Street art is undefined, highly volatile, controversial, and freeing. It is a mind-boggling phenomenon. Nothing defines rebellion more than spray-painted walls and it is a movement in itself.  “But can street art be considered as an art form?”, is a question that still divides our society and most agree that it is a very strong artistic expression. A very integral element of the contemporary art world, graffiti is a powerful tool for venting out thoughts, opinions, and emotions. It ranges from mere tags, and scribbles to full-blown mindblowing murals and can be found in almost all urban areas in the world. What binds them all together is the uniform lack of any restriction in the subject, style, and mediums. Street art is an open field, where everybody is free to choose as he/she wishes to express and it originates from the humble graffiti. During the 1970s, the world saw the beginnings of graffiti being splashed across walls and that was an era of rebellion.

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The animal in the city, street art in Mumbai

The 1980s saw them evolve into a more artistic form and today, many wall murals are curated by the government of that city or country. Though still considered illegal in many places, (for example Singapore), street art is here to stay and today, the world is slowly coming to accept them as they are. However, it continues to remain an extremely polarising phenomenon and the reactions towards street artists also vary a lot. While, on one hand, the works of artists like Elura Emerald are celebrated in New York exhibitions, the murals of DPM Crew are legally judged as “a wholesale self-indulgent campaign to damage property on an industrial scale”.

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” I was on a walking tour of Benaras, through its tiny alleys and chaotic lanes, when I decided to take a detour. As I entered a small lane leading to the Durga temple, I stumbled upon this massive wall with Shiva on it. There was something unusual about this. It stood out starkly. A piece of modern art splashed across a wall in a city that is steeped in tradition. “

This street art controversy will not end anytime soon and there is a very thin line between graffiti and vandalism. But no matter, whichever way, the scales tip, it is undeniable that street art is a lot of fun. In this series called “Writings on the Walls”, I have collaborated with many talented travel bloggers and their contributions are simply drop-dead gorgeous. Beautiful murals from Reykjavik, Mumbai, Varanasi, Ghent, San Francisco, and many other places have been collated, and the first featured traveler in this series is the Quirky Wanderer. She also goes by the name of Divyakshi Gupta and is one exceptionally talented travel blogger. Visit her blog for refreshingly beautiful travel stories, which are also told differently. And, here‘s what Divyakshi has to say about street art.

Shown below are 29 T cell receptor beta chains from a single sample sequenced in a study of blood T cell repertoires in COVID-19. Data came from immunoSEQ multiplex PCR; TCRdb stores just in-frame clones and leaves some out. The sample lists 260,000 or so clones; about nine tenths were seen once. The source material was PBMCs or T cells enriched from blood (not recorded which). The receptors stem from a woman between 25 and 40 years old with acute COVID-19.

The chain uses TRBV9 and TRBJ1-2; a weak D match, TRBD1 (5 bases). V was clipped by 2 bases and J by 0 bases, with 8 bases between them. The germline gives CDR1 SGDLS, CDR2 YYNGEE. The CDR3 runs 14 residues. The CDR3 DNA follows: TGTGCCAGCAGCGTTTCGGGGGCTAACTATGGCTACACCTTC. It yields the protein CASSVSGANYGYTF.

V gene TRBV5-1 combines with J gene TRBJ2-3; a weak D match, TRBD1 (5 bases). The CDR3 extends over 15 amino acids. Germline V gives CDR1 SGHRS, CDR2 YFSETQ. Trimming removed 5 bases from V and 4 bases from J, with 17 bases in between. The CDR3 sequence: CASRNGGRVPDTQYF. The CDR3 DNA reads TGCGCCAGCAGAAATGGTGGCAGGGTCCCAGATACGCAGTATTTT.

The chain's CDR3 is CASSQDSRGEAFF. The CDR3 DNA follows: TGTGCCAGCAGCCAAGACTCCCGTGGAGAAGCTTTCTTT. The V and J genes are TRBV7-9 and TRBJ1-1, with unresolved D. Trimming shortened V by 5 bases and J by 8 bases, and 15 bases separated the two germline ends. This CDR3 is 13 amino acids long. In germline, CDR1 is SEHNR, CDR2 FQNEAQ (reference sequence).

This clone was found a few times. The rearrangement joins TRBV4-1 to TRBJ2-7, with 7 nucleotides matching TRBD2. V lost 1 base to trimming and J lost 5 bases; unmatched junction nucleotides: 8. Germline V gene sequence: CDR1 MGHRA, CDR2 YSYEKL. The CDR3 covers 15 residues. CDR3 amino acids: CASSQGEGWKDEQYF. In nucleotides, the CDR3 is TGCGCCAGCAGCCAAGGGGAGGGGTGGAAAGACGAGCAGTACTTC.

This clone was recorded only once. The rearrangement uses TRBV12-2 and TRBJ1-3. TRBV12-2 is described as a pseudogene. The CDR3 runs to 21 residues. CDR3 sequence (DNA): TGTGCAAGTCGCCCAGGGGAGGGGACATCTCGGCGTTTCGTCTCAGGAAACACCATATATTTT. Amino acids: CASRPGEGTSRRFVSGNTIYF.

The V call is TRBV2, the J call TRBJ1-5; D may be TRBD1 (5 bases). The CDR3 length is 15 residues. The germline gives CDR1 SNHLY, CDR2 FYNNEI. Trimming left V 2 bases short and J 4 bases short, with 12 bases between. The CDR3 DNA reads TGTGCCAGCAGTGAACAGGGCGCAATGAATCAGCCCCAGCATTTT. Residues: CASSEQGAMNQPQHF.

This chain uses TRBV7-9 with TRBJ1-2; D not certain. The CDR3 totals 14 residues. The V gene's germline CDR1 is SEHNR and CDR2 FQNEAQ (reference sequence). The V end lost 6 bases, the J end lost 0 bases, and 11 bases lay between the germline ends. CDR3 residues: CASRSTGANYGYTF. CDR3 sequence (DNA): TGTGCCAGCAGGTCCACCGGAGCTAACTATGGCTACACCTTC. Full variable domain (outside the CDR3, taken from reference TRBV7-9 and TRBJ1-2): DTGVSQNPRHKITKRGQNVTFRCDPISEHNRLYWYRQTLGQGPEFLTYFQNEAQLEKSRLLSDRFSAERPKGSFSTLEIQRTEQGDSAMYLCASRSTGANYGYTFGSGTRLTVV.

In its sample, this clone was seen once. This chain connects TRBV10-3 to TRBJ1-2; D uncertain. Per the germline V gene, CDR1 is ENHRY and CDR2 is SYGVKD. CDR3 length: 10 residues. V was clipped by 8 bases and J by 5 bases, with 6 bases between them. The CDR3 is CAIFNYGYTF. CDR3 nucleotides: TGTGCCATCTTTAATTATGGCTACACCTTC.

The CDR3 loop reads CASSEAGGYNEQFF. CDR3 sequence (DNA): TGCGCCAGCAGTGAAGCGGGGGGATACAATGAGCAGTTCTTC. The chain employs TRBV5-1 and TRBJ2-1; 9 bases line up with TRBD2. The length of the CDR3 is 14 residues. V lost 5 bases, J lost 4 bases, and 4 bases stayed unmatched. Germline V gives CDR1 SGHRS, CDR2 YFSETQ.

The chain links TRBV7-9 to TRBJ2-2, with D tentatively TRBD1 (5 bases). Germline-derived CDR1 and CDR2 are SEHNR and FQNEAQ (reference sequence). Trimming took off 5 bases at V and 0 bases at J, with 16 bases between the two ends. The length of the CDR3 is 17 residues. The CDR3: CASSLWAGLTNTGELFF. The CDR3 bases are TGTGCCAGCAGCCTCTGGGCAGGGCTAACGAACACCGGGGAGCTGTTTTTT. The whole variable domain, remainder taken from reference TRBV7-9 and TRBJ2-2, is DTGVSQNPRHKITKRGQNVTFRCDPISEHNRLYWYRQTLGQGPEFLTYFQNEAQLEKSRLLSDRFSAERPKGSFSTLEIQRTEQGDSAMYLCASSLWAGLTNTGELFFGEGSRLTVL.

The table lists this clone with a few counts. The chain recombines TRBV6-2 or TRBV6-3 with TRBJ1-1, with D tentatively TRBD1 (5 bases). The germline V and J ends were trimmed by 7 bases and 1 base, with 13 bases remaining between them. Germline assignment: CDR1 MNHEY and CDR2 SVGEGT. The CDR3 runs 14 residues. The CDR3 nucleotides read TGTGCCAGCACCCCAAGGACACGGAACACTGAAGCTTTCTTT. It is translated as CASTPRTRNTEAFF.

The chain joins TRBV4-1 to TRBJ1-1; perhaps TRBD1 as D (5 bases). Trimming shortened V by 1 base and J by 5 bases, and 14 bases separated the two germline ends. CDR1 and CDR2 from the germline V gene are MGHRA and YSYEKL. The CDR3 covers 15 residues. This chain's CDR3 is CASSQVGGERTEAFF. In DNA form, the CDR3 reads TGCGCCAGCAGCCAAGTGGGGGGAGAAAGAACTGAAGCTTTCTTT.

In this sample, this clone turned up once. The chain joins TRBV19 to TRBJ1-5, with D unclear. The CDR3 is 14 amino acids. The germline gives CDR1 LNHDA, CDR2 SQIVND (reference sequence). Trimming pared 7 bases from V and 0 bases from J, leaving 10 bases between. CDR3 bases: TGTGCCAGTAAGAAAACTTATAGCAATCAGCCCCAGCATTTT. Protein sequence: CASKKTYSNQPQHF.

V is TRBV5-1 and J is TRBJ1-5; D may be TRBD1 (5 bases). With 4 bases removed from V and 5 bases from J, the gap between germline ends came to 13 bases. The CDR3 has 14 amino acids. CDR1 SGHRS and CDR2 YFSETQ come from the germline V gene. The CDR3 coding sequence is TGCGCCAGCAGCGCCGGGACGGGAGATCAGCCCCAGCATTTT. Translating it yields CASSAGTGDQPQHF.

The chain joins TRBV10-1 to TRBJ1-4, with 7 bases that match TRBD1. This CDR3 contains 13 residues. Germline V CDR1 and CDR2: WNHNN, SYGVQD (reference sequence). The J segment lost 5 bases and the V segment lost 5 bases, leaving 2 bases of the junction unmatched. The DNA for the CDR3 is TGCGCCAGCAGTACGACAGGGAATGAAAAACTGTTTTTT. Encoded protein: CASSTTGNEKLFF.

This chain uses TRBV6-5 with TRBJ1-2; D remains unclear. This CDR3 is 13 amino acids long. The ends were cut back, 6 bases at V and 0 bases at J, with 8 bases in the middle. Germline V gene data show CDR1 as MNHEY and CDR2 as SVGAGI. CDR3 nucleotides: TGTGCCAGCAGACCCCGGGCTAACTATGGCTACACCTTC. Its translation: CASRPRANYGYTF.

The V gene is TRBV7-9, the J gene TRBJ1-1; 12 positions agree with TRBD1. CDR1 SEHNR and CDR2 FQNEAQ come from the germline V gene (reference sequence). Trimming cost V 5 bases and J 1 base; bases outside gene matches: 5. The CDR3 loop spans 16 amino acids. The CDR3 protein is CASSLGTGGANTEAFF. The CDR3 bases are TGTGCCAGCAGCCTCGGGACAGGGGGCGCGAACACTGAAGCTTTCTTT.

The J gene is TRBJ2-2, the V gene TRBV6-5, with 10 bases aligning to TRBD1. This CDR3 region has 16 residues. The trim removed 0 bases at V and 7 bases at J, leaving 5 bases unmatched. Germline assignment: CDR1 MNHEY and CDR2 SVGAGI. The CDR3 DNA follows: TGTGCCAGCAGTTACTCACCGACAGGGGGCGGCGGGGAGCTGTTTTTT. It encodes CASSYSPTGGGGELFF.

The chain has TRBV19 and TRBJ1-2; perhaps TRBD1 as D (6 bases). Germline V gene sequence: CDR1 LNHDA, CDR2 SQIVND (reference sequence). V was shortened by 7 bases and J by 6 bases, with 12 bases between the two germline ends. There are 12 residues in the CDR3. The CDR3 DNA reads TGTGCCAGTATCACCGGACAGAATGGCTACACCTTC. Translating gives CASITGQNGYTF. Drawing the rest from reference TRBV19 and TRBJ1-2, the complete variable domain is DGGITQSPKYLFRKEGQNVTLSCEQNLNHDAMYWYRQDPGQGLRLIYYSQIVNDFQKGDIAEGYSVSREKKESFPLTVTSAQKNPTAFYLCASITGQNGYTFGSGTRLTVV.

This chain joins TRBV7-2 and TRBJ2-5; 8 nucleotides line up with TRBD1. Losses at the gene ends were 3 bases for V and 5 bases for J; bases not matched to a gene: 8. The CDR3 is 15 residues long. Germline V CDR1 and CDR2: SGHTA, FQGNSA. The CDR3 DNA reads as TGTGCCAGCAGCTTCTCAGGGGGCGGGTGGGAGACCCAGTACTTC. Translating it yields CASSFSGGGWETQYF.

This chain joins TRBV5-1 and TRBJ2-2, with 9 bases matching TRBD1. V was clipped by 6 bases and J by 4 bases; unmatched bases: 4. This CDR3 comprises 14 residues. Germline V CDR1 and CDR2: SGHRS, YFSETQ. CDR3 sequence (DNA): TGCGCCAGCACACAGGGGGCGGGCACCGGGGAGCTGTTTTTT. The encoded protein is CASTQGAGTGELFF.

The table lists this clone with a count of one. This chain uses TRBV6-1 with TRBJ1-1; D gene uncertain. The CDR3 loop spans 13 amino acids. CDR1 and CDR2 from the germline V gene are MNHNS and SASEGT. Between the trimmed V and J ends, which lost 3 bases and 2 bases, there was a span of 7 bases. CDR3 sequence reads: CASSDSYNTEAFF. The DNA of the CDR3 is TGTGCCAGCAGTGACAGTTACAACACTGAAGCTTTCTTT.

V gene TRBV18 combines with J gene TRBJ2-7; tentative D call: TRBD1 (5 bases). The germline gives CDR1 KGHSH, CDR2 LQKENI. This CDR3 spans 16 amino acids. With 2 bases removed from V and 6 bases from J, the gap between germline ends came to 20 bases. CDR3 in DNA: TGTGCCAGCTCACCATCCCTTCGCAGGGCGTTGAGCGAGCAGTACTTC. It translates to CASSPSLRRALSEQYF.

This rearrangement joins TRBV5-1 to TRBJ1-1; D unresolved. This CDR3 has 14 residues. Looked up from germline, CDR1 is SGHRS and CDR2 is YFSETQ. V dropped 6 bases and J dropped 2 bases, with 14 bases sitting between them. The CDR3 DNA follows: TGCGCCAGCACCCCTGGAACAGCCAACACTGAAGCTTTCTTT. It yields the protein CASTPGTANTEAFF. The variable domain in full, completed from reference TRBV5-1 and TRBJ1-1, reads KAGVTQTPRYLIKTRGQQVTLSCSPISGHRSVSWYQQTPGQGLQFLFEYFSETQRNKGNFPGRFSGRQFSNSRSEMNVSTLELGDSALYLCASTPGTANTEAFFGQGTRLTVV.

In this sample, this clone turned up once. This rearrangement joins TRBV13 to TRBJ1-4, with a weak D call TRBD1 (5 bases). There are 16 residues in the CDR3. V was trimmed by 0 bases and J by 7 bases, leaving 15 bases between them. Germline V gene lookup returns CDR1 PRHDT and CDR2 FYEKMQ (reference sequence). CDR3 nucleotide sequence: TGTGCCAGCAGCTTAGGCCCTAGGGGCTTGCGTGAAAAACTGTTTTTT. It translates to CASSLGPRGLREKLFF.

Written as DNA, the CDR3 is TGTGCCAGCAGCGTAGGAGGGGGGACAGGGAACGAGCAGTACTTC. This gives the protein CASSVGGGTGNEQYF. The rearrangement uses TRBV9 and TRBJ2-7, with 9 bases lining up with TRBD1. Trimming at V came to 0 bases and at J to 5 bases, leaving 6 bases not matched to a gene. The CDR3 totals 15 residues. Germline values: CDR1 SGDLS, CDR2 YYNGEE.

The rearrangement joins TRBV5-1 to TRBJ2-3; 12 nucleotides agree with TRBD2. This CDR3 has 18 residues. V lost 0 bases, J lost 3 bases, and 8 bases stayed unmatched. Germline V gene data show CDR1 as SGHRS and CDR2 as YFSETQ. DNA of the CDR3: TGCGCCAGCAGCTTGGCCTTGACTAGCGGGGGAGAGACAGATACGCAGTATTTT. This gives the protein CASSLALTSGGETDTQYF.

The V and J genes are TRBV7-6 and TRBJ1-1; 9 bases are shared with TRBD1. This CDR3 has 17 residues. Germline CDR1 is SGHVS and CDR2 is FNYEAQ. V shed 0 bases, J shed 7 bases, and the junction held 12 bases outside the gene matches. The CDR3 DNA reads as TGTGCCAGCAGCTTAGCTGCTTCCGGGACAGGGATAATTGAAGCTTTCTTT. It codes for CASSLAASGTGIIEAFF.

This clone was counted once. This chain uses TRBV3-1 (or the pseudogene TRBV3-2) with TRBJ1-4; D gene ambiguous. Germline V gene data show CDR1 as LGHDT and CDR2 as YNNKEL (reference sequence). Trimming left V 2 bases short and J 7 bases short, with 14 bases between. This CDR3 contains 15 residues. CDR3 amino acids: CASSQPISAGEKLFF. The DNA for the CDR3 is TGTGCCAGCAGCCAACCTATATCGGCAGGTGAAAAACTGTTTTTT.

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“Mumbai is a city of dreams, a city of glittering lights, glamour, and of course Bollywood. BAP (Bollywood art project ) brings alive famous Bollywood moments on the streets of Mumbai. The famous ones are Amitabh Bachchan, Anarkali (Madhubala), and Mughal-e-Azam. “

“Street art brings a place alive with its varied hues. An artist‘s imagination blends in a place and yet stands out. That‘s what intrigues me. You can interpret it, you may be right or wrong but it’s there: painted and imprinted. Adding beauty to a dull facade in its unique way! And that is beautiful”.

To check out more travel stories of Divyakshi, follow her blog or connect with her on FacebookTwitter, and Instagram.

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“Bandra has a host of graffiti. In the most unsuspecting places, you will encounter a host of vibrant street art, be it shutters of bakeries, workshops, or facades of homes.
So while Ano, an artist from Taiwan painted his imagination in such colourful hues on the door of the Vienna Store in Bandra, another artist chose to paint an animal watching over a city. I interpreted it as the human encroachment of forested areas.”

NOTE – “Writings on the Walls” is an ongoing series in which I hope to collate awesome street art from around the world. If you wish to collaborate, please email me at and we can take it from there.

Follow the rest of the street art series